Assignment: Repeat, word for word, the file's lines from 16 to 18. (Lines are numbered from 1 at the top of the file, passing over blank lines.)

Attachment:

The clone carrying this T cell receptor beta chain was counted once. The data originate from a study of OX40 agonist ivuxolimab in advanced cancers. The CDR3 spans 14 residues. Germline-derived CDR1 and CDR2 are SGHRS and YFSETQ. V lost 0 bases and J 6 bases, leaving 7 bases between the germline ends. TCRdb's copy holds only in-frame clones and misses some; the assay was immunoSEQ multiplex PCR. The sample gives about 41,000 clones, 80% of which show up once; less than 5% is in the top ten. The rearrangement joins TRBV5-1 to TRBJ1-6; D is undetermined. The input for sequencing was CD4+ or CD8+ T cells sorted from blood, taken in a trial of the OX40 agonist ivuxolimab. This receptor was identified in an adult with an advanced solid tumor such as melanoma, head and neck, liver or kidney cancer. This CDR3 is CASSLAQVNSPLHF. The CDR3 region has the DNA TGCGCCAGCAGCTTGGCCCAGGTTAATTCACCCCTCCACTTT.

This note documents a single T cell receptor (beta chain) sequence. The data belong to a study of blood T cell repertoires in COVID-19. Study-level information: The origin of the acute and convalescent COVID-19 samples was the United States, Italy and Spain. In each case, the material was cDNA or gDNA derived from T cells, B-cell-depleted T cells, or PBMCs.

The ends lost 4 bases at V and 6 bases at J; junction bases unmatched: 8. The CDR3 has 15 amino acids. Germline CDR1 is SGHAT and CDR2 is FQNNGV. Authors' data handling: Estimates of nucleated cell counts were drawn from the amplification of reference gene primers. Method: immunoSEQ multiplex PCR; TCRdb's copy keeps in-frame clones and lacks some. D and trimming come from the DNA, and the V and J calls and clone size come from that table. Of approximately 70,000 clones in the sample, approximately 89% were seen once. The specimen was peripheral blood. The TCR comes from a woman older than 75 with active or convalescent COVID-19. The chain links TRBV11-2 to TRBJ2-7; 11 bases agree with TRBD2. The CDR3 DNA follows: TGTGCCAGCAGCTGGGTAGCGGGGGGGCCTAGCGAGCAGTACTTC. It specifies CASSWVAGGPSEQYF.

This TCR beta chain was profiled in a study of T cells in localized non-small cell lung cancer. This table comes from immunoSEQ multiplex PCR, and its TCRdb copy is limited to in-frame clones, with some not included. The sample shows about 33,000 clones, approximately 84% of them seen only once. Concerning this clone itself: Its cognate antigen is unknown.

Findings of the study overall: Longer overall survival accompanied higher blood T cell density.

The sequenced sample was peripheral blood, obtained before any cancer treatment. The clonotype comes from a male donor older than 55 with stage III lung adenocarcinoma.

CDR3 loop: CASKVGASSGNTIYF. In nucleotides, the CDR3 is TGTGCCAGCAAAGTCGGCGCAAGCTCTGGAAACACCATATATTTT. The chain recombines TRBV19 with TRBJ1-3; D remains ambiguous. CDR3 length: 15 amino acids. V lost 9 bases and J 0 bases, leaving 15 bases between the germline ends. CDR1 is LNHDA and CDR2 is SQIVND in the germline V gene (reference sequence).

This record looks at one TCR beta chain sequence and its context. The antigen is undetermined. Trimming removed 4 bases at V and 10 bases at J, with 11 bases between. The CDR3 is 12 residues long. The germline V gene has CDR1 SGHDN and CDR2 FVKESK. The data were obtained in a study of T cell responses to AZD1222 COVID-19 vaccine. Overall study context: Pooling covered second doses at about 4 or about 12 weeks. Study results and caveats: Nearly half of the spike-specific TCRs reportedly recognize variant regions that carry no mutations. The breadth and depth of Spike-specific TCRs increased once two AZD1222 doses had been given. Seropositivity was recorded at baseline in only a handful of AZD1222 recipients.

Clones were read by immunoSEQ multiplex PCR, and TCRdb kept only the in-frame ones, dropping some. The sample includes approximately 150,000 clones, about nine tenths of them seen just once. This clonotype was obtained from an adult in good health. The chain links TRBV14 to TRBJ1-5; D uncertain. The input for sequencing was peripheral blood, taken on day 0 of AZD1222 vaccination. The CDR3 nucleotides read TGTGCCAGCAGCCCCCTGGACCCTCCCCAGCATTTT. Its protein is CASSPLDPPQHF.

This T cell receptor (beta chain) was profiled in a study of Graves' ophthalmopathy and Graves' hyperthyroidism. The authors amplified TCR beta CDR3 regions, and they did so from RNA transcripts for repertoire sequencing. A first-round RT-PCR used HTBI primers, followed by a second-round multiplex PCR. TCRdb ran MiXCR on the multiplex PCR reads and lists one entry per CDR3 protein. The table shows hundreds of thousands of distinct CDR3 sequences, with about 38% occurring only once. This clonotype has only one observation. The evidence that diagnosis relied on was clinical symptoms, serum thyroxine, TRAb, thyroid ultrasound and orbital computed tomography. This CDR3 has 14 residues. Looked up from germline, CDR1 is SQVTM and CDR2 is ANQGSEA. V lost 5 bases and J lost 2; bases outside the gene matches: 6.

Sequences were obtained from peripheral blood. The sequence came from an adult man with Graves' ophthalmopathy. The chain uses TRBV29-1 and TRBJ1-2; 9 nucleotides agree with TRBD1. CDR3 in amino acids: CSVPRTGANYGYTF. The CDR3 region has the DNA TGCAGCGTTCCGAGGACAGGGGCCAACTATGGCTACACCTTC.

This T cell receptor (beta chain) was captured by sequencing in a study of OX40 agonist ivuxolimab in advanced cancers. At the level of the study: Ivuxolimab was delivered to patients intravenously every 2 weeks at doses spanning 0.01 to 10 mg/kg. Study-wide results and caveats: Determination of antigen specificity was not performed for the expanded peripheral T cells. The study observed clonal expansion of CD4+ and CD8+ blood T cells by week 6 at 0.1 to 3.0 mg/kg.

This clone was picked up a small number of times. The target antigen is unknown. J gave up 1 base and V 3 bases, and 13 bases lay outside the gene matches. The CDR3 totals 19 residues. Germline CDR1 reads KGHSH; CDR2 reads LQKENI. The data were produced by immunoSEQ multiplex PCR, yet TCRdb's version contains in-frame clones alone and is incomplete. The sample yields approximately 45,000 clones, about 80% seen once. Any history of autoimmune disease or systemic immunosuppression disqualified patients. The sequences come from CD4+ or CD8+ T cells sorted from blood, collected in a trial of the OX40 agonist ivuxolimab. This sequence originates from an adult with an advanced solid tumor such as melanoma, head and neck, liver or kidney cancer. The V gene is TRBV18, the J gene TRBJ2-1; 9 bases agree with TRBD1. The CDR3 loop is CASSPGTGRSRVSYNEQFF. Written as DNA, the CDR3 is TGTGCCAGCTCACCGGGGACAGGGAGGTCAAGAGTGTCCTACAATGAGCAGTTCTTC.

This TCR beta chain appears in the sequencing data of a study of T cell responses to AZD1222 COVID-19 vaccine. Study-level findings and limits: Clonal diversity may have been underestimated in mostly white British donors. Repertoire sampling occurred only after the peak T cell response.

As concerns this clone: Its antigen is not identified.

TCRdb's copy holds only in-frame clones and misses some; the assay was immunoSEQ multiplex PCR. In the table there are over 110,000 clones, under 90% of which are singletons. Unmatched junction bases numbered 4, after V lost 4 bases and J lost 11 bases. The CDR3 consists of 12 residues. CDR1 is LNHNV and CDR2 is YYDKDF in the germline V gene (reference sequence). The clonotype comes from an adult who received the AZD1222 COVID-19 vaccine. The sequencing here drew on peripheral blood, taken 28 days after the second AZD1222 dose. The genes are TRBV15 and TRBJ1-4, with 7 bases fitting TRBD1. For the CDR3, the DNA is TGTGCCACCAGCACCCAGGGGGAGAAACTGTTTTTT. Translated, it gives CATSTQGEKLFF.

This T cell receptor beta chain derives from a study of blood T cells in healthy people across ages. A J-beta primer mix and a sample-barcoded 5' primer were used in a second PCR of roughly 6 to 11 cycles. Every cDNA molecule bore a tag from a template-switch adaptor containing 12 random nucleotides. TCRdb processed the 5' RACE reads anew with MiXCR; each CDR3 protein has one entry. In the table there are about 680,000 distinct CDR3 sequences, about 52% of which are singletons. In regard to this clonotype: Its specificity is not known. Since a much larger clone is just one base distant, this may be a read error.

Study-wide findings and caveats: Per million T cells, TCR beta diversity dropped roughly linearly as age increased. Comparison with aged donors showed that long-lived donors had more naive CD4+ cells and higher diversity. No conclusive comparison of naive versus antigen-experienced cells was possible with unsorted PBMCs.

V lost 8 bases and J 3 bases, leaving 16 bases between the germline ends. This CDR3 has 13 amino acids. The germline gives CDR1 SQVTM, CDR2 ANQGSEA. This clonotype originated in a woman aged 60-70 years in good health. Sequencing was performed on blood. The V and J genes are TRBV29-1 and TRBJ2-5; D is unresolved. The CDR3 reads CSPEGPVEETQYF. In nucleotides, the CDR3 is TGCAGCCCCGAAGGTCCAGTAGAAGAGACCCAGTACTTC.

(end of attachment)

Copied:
TCRdb's copy holds only in-frame clones and misses some; the assay was immunoSEQ multiplex PCR. In the table there are over 110,000 clones, under 90% of which are singletons. Unmatched junction bases numbered 4, after V lost 4 bases and J lost 11 bases. The CDR3 consists of 12 residues. CDR1 is LNHNV and CDR2 is YYDKDF in the germline V gene (reference sequence). The clonotype comes from an adult who received the AZD1222 COVID-19 vaccine. The sequencing here drew on peripheral blood, taken 28 days after the second AZD1222 dose. The genes are TRBV15 and TRBJ1-4, with 7 bases fitting TRBD1. For the CDR3, the DNA is TGTGCCACCAGCACCCAGGGGGAGAAACTGTTTTTT. Translated, it gives CATSTQGEKLFF.

This T cell receptor beta chain derives from a study of blood T cells in healthy people across ages. A J-beta primer mix and a sample-barcoded 5' primer were used in a second PCR of roughly 6 to 11 cycles. Every cDNA molecule bore a tag from a template-switch adaptor containing 12 random nucleotides. TCRdb processed the 5' RACE reads anew with MiXCR; each CDR3 protein has one entry. In the table there are about 680,000 distinct CDR3 sequences, about 52% of which are singletons. In regard to this clonotype: Its specificity is not known. Since a much larger clone is just one base distant, this may be a read error.

Study-wide findings and caveats: Per million T cells, TCR beta diversity dropped roughly linearly as age increased. Comparison with aged donors showed that long-lived donors had more naive CD4+ cells and higher diversity. No conclusive comparison of naive versus antigen-experienced cells was possible with unsorted PBMCs.